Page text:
Sulfonylureas for diabetes increase risk of heart disease and death, study finds
Sulfonylureas, the first family of oral drugs used for treating type 2 diabetes, increase the risk of death from all causes by as much as 61% compared with the newer drug metformin, British researchers have found. Some researchers have suspected that the drugs carry an increased risk, but the new study reported online in BMJ.com is the first to quantify the risks. BMJ.com is the website of BMJ, formerly the British Medical Journal.
The good news from the study is that the new family of drugs called thiazolidinediones is not associated with an increased risk and that one of them, pioglitazone, actually reduces risk by as much as 39% compared with metformin.
Type 2 diabetes has reached epidemic status, with more than 180 million victims worldwide and nearly 24 million in the United States. It is most common among the elderly and is associated with obesity, but the growing incidence of obesity in youth is causing the disease to appear in an ever-younger population. Diabetes by itself doubles the risk of heart disease, which complicates the task of identifying increased risks from drugs. U.S. guidelines call for using metformin as first-line therapy for type 2 diabetes, and the new results support that recommendation.
The sulfonyureas, which include Glucotrol, Diabeta, Glipizide, Gliclazide, glyburide, Amaryl, chlorpropamide, tolbutamide and tolazamide, have been marketed in the United States since 1955 and are taken once or twice daily before meals. They stimulate the release of insulin by the pancreas and may help sensitize cells to the action of the hormone.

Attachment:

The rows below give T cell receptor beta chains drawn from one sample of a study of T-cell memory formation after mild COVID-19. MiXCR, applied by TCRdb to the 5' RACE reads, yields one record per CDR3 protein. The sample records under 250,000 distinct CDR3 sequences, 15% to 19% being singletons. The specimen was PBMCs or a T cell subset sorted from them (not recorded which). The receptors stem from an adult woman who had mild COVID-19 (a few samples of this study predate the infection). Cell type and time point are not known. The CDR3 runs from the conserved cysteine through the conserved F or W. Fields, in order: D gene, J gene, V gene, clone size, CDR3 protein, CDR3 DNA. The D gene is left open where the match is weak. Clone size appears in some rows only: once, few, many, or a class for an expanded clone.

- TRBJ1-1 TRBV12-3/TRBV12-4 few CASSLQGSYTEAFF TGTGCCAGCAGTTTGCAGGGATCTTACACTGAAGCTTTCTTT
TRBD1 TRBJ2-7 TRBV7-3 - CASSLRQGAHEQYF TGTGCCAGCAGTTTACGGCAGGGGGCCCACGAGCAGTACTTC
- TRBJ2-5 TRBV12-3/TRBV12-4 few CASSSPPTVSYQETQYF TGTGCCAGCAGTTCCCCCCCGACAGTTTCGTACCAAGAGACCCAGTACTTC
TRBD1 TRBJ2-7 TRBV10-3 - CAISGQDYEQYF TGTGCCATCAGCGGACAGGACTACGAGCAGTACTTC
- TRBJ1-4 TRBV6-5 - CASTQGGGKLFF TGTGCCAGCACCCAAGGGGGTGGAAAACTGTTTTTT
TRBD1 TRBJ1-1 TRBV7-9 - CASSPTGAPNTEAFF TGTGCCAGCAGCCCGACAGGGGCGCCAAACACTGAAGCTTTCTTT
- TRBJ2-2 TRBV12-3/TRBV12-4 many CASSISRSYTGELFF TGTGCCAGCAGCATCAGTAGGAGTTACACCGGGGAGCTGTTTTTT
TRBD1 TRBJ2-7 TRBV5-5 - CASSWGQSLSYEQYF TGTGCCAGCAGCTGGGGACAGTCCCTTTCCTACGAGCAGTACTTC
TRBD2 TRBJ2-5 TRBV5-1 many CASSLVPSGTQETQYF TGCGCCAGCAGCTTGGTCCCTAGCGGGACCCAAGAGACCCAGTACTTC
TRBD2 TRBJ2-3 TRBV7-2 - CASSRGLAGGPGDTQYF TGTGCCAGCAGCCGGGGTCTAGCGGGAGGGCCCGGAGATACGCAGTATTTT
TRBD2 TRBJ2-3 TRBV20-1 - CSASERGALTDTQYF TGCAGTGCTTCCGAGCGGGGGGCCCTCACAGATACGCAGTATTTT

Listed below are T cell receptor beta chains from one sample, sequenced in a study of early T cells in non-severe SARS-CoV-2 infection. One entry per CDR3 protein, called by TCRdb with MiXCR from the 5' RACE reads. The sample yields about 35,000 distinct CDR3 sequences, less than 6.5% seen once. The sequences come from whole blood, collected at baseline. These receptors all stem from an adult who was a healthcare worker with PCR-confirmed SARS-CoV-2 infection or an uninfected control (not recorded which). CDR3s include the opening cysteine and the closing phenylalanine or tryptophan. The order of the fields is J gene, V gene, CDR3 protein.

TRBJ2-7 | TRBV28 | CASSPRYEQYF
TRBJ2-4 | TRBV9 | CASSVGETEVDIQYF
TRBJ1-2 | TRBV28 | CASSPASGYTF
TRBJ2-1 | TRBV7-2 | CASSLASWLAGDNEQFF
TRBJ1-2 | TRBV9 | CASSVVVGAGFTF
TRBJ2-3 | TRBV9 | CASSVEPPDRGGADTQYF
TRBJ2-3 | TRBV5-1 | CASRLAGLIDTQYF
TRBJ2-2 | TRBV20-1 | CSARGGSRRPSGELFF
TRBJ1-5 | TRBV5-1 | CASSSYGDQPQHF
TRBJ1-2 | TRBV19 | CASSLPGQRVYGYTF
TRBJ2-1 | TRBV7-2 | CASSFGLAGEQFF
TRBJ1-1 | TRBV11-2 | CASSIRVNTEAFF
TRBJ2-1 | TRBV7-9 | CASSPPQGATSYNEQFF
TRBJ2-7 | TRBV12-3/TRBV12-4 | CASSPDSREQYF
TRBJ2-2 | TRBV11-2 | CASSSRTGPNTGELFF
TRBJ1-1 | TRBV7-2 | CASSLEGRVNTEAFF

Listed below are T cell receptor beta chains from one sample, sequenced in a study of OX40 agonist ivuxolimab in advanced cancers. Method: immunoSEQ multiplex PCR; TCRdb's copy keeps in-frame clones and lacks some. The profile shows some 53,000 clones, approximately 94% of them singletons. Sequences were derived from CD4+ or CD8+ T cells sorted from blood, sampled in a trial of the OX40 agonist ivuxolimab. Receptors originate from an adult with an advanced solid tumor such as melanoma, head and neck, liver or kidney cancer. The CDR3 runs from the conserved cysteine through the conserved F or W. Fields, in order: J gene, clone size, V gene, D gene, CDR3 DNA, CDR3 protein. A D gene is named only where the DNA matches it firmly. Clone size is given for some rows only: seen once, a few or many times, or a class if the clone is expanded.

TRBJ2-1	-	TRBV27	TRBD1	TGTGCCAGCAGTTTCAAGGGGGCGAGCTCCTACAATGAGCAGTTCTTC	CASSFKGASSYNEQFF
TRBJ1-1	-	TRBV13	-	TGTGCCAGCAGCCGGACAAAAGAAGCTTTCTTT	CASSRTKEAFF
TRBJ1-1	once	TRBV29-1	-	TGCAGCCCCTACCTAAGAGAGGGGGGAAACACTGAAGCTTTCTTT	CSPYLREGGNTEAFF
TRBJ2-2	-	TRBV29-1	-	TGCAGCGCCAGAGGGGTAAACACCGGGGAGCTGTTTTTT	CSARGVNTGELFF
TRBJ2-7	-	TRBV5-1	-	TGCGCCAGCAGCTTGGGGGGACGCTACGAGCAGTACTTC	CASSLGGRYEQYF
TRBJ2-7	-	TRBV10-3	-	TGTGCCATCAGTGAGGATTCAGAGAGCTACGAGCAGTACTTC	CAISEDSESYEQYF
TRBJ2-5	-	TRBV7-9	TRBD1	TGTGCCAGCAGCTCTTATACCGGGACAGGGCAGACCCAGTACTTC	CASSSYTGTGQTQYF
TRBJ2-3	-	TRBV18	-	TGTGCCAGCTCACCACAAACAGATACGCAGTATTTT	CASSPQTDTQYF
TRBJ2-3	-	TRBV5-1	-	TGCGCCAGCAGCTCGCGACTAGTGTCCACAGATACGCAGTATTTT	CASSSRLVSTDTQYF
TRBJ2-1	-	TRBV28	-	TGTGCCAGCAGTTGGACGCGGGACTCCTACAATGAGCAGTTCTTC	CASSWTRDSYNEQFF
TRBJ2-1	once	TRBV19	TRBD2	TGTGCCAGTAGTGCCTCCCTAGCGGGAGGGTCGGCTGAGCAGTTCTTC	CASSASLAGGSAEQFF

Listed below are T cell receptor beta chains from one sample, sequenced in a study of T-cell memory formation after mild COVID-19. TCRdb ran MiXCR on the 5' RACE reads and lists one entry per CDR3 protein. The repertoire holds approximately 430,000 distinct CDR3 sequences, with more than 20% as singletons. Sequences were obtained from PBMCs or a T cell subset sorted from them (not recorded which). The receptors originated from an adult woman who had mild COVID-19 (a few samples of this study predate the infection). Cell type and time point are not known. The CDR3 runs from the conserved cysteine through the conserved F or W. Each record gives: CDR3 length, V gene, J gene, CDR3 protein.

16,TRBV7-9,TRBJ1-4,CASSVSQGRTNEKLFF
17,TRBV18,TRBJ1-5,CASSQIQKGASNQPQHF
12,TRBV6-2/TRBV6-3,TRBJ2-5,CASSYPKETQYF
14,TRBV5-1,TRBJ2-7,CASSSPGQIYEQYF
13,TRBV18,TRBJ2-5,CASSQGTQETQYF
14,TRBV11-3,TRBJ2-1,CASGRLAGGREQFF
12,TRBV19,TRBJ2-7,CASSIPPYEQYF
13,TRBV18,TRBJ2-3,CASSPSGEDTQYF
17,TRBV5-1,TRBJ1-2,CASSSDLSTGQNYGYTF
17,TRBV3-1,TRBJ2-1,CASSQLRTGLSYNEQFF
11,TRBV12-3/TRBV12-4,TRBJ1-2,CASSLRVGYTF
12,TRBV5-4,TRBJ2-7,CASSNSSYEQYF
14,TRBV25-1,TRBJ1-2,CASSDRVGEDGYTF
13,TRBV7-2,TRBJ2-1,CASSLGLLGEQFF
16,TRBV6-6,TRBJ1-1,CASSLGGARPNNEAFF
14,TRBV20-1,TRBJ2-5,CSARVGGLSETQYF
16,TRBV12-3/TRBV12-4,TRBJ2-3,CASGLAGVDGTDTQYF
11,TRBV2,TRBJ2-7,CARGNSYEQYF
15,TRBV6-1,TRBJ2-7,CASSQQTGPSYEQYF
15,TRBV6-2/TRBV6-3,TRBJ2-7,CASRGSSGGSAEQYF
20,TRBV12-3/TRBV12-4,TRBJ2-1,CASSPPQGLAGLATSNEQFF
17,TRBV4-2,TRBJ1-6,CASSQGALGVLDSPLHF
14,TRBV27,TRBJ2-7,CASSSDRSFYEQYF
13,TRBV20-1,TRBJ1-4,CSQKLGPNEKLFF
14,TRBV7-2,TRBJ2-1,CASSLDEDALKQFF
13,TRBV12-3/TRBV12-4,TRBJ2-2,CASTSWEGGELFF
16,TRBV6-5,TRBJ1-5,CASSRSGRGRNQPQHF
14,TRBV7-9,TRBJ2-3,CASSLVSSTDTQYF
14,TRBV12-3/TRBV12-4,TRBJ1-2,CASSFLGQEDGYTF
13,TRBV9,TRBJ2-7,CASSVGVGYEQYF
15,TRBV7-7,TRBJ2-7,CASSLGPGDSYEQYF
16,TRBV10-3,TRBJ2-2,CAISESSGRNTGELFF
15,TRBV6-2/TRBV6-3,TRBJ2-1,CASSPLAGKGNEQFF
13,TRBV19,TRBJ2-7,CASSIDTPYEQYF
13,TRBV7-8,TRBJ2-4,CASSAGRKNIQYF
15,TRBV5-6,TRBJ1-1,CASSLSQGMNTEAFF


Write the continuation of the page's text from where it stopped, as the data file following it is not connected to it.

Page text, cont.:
Dr. Paul Elliott, an epidemiologist at Imperial College London, and his colleagues studied health records of 91,521 diabetic men and women (with an average age of 65) in the U.K. General Practice Database between 1990 and 2005. Among that group, in an average follow-up period of seven years, there were 3,588 myocardial infarctions (heart attacks), 6,900 cases of congestive heart failure and 18,548 deaths.
Compared with metformin, the team observed a 24% to 61% excess risk for deaths from all causes among users of first- and second-generation sulfonylureas and an 18% to 30% excess risk of congestive heart failure for users of the second-generation drugs. The thiazolidinediones rosiglitazone (Avandia) and pioglitazone (Actos) were not associated with an increased risk of heart attacks. Actos was associated with a 31% to 39% decrease in risk of all-cause mortality compared with metformin. Comparing the two thiazolidinediones to each other, the team found that Avandia was linked to a 34% to 41% higher risk of death, but the team concluded the increased risk was not statistically significant when other factors were taken into account.
Experts cautioned, however, that the study suffers from a problem characteristic of all such retrospective studies -- researchers cannot know what diagnosis prompted physicians to describe specific drugs. High-risk patients with high blood levels of creatine, for example, are not likely to be prescribed metformin and would probably receive a sulfonylurea instead. Because the high creatine levels increase the risk of death by themselves, an increased risk might inappropriately be blamed on the drugs.
-- Thomas H. Maugh II